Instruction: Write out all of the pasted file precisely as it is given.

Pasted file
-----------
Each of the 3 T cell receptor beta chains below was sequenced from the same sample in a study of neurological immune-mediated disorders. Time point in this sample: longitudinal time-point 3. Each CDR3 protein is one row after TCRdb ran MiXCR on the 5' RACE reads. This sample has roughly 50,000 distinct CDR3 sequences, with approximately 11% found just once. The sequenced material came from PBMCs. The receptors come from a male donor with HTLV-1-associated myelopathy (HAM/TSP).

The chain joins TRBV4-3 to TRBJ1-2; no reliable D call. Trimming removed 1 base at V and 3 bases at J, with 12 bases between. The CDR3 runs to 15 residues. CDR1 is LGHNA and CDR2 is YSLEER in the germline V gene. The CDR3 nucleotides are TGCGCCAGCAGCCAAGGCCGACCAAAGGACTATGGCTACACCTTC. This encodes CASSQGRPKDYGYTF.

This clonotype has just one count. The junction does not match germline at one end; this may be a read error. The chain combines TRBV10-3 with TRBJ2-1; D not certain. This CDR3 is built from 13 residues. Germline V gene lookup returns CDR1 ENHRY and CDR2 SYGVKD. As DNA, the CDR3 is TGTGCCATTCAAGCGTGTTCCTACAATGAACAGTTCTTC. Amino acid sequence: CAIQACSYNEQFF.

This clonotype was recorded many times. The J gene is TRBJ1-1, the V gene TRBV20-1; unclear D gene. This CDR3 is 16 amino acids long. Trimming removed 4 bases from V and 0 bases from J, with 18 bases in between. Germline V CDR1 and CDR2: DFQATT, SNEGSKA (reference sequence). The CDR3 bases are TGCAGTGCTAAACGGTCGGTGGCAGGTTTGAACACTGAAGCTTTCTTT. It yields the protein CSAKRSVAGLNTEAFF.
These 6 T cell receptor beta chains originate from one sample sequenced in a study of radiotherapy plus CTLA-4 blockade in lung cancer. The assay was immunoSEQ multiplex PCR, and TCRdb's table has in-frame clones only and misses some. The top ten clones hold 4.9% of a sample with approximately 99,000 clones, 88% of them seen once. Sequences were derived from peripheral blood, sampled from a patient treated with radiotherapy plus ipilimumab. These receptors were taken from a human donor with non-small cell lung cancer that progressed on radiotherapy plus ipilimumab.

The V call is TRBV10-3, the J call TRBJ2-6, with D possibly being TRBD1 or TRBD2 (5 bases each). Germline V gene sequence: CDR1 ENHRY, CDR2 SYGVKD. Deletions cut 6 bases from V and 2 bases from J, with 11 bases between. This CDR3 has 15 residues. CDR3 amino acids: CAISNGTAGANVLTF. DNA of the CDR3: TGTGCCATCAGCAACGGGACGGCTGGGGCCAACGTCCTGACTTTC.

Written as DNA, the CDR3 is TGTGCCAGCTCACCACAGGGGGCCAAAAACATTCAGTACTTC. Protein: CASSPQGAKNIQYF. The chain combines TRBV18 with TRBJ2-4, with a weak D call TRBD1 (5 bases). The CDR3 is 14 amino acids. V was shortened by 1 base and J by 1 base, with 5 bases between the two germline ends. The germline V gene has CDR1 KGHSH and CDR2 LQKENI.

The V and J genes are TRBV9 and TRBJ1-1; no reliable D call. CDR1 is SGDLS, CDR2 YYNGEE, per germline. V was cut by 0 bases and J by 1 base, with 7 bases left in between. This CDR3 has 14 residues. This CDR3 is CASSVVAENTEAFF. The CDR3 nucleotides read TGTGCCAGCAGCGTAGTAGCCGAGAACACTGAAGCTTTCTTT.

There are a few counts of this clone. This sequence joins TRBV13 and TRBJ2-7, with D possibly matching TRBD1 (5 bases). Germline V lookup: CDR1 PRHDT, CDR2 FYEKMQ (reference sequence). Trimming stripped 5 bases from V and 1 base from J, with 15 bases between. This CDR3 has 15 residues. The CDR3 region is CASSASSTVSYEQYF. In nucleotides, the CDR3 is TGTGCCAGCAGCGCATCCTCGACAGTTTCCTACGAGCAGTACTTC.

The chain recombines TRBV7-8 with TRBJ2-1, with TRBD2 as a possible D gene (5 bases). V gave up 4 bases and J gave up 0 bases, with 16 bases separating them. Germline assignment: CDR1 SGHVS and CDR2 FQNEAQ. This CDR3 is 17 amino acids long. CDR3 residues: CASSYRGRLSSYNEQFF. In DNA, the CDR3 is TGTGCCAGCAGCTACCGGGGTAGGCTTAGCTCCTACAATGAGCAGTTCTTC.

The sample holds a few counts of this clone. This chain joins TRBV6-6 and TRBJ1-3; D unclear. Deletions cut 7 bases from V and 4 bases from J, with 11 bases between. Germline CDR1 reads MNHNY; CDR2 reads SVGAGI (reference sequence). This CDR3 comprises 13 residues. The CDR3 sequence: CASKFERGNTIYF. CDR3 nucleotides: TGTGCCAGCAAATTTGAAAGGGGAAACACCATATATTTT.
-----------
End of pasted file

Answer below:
Each of the 3 T cell receptor beta chains below was sequenced from the same sample in a study of neurological immune-mediated disorders. Time point in this sample: longitudinal time-point 3. Each CDR3 protein is one row after TCRdb ran MiXCR on the 5' RACE reads. This sample has roughly 50,000 distinct CDR3 sequences, with approximately 11% found just once. The sequenced material came from PBMCs. The receptors come from a male donor with HTLV-1-associated myelopathy (HAM/TSP).

The chain joins TRBV4-3 to TRBJ1-2; no reliable D call. Trimming removed 1 base at V and 3 bases at J, with 12 bases between. The CDR3 runs to 15 residues. CDR1 is LGHNA and CDR2 is YSLEER in the germline V gene. The CDR3 nucleotides are TGCGCCAGCAGCCAAGGCCGACCAAAGGACTATGGCTACACCTTC. This encodes CASSQGRPKDYGYTF.

This clonotype has just one count. The junction does not match germline at one end; this may be a read error. The chain combines TRBV10-3 with TRBJ2-1; D not certain. This CDR3 is built from 13 residues. Germline V gene lookup returns CDR1 ENHRY and CDR2 SYGVKD. As DNA, the CDR3 is TGTGCCATTCAAGCGTGTTCCTACAATGAACAGTTCTTC. Amino acid sequence: CAIQACSYNEQFF.

This clonotype was recorded many times. The J gene is TRBJ1-1, the V gene TRBV20-1; unclear D gene. This CDR3 is 16 amino acids long. Trimming removed 4 bases from V and 0 bases from J, with 18 bases in between. Germline V CDR1 and CDR2: DFQATT, SNEGSKA (reference sequence). The CDR3 bases are TGCAGTGCTAAACGGTCGGTGGCAGGTTTGAACACTGAAGCTTTCTTT. It yields the protein CSAKRSVAGLNTEAFF.
These 6 T cell receptor beta chains originate from one sample sequenced in a study of radiotherapy plus CTLA-4 blockade in lung cancer. The assay was immunoSEQ multiplex PCR, and TCRdb's table has in-frame clones only and misses some. The top ten clones hold 4.9% of a sample with approximately 99,000 clones, 88% of them seen once. Sequences were derived from peripheral blood, sampled from a patient treated with radiotherapy plus ipilimumab. These receptors were taken from a human donor with non-small cell lung cancer that progressed on radiotherapy plus ipilimumab.

The V call is TRBV10-3, the J call TRBJ2-6, with D possibly being TRBD1 or TRBD2 (5 bases each). Germline V gene sequence: CDR1 ENHRY, CDR2 SYGVKD. Deletions cut 6 bases from V and 2 bases from J, with 11 bases between. This CDR3 has 15 residues. CDR3 amino acids: CAISNGTAGANVLTF. DNA of the CDR3: TGTGCCATCAGCAACGGGACGGCTGGGGCCAACGTCCTGACTTTC.

Written as DNA, the CDR3 is TGTGCCAGCTCACCACAGGGGGCCAAAAACATTCAGTACTTC. Protein: CASSPQGAKNIQYF. The chain combines TRBV18 with TRBJ2-4, with a weak D call TRBD1 (5 bases). The CDR3 is 14 amino acids. V was shortened by 1 base and J by 1 base, with 5 bases between the two germline ends. The germline V gene has CDR1 KGHSH and CDR2 LQKENI.

The V and J genes are TRBV9 and TRBJ1-1; no reliable D call. CDR1 is SGDLS, CDR2 YYNGEE, per germline. V was cut by 0 bases and J by 1 base, with 7 bases left in between. This CDR3 has 14 residues. This CDR3 is CASSVVAENTEAFF. The CDR3 nucleotides read TGTGCCAGCAGCGTAGTAGCCGAGAACACTGAAGCTTTCTTT.

There are a few counts of this clone. This sequence joins TRBV13 and TRBJ2-7, with D possibly matching TRBD1 (5 bases). Germline V lookup: CDR1 PRHDT, CDR2 FYEKMQ (reference sequence). Trimming stripped 5 bases from V and 1 base from J, with 15 bases between. This CDR3 has 15 residues. The CDR3 region is CASSASSTVSYEQYF. In nucleotides, the CDR3 is TGTGCCAGCAGCGCATCCTCGACAGTTTCCTACGAGCAGTACTTC.

The chain recombines TRBV7-8 with TRBJ2-1, with TRBD2 as a possible D gene (5 bases). V gave up 4 bases and J gave up 0 bases, with 16 bases separating them. Germline assignment: CDR1 SGHVS and CDR2 FQNEAQ. This CDR3 is 17 amino acids long. CDR3 residues: CASSYRGRLSSYNEQFF. In DNA, the CDR3 is TGTGCCAGCAGCTACCGGGGTAGGCTTAGCTCCTACAATGAGCAGTTCTTC.

The sample holds a few counts of this clone. This chain joins TRBV6-6 and TRBJ1-3; D unclear. Deletions cut 7 bases from V and 4 bases from J, with 11 bases between. Germline CDR1 reads MNHNY; CDR2 reads SVGAGI (reference sequence). This CDR3 comprises 13 residues. The CDR3 sequence: CASKFERGNTIYF. CDR3 nucleotides: TGTGCCAGCAAATTTGAAAGGGGAAACACCATATATTTT.